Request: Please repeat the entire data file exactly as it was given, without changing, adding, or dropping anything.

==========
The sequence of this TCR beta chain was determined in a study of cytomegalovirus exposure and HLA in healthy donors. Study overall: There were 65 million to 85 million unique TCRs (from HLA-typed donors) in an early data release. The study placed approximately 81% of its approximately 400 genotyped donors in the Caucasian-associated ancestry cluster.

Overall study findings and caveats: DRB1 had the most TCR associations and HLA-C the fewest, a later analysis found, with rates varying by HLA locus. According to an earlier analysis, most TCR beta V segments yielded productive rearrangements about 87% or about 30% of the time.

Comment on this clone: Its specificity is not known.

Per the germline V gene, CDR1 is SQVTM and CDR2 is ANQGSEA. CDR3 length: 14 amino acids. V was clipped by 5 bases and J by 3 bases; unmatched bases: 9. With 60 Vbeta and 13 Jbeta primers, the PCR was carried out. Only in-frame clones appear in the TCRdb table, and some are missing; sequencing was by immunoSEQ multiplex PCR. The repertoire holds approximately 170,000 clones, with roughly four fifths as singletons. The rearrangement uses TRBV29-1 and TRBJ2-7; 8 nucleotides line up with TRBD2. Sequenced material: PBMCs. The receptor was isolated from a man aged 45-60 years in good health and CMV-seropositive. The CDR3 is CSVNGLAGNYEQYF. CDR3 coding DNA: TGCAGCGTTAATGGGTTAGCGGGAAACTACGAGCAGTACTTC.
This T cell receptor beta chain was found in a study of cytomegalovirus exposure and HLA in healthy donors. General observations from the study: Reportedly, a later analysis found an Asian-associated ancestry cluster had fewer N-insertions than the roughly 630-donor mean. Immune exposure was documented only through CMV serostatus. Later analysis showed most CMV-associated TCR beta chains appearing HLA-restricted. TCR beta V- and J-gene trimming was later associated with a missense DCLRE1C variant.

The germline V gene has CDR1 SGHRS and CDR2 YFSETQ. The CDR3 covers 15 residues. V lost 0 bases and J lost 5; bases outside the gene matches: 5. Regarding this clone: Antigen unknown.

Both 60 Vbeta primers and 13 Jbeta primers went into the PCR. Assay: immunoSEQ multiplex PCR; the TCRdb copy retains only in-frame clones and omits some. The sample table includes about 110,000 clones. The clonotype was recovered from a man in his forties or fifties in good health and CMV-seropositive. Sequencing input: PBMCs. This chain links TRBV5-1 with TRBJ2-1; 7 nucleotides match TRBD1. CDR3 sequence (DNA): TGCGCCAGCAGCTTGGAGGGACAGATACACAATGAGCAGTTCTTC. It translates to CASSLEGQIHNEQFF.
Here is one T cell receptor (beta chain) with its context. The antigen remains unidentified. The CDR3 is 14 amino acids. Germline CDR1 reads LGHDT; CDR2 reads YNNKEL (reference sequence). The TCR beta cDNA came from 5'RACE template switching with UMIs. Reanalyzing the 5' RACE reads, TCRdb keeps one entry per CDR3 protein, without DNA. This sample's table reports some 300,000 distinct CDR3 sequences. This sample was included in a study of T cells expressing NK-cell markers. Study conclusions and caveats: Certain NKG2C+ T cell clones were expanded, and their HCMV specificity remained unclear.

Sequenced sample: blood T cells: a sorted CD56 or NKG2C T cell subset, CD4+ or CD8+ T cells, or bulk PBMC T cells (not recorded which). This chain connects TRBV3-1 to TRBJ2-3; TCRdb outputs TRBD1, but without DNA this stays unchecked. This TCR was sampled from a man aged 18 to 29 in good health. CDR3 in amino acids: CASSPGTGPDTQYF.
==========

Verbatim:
The sequence of this TCR beta chain was determined in a study of cytomegalovirus exposure and HLA in healthy donors. Study overall: There were 65 million to 85 million unique TCRs (from HLA-typed donors) in an early data release. The study placed approximately 81% of its approximately 400 genotyped donors in the Caucasian-associated ancestry cluster.

Overall study findings and caveats: DRB1 had the most TCR associations and HLA-C the fewest, a later analysis found, with rates varying by HLA locus. According to an earlier analysis, most TCR beta V segments yielded productive rearrangements about 87% or about 30% of the time.

Comment on this clone: Its specificity is not known.

Per the germline V gene, CDR1 is SQVTM and CDR2 is ANQGSEA. CDR3 length: 14 amino acids. V was clipped by 5 bases and J by 3 bases; unmatched bases: 9. With 60 Vbeta and 13 Jbeta primers, the PCR was carried out. Only in-frame clones appear in the TCRdb table, and some are missing; sequencing was by immunoSEQ multiplex PCR. The repertoire holds approximately 170,000 clones, with roughly four fifths as singletons. The rearrangement uses TRBV29-1 and TRBJ2-7; 8 nucleotides line up with TRBD2. Sequenced material: PBMCs. The receptor was isolated from a man aged 45-60 years in good health and CMV-seropositive. The CDR3 is CSVNGLAGNYEQYF. CDR3 coding DNA: TGCAGCGTTAATGGGTTAGCGGGAAACTACGAGCAGTACTTC.
This T cell receptor beta chain was found in a study of cytomegalovirus exposure and HLA in healthy donors. General observations from the study: Reportedly, a later analysis found an Asian-associated ancestry cluster had fewer N-insertions than the roughly 630-donor mean. Immune exposure was documented only through CMV serostatus. Later analysis showed most CMV-associated TCR beta chains appearing HLA-restricted. TCR beta V- and J-gene trimming was later associated with a missense DCLRE1C variant.

The germline V gene has CDR1 SGHRS and CDR2 YFSETQ. The CDR3 covers 15 residues. V lost 0 bases and J lost 5; bases outside the gene matches: 5. Regarding this clone: Antigen unknown.

Both 60 Vbeta primers and 13 Jbeta primers went into the PCR. Assay: immunoSEQ multiplex PCR; the TCRdb copy retains only in-frame clones and omits some. The sample table includes about 110,000 clones. The clonotype was recovered from a man in his forties or fifties in good health and CMV-seropositive. Sequencing input: PBMCs. This chain links TRBV5-1 with TRBJ2-1; 7 nucleotides match TRBD1. CDR3 sequence (DNA): TGCGCCAGCAGCTTGGAGGGACAGATACACAATGAGCAGTTCTTC. It translates to CASSLEGQIHNEQFF.
Here is one T cell receptor (beta chain) with its context. The antigen remains unidentified. The CDR3 is 14 amino acids. Germline CDR1 reads LGHDT; CDR2 reads YNNKEL (reference sequence). The TCR beta cDNA came from 5'RACE template switching with UMIs. Reanalyzing the 5' RACE reads, TCRdb keeps one entry per CDR3 protein, without DNA. This sample's table reports some 300,000 distinct CDR3 sequences. This sample was included in a study of T cells expressing NK-cell markers. Study conclusions and caveats: Certain NKG2C+ T cell clones were expanded, and their HCMV specificity remained unclear.

Sequenced sample: blood T cells: a sorted CD56 or NKG2C T cell subset, CD4+ or CD8+ T cells, or bulk PBMC T cells (not recorded which). This chain connects TRBV3-1 to TRBJ2-3; TCRdb outputs TRBD1, but without DNA this stays unchecked. This TCR was sampled from a man aged 18 to 29 in good health. CDR3 in amino acids: CASSPGTGPDTQYF.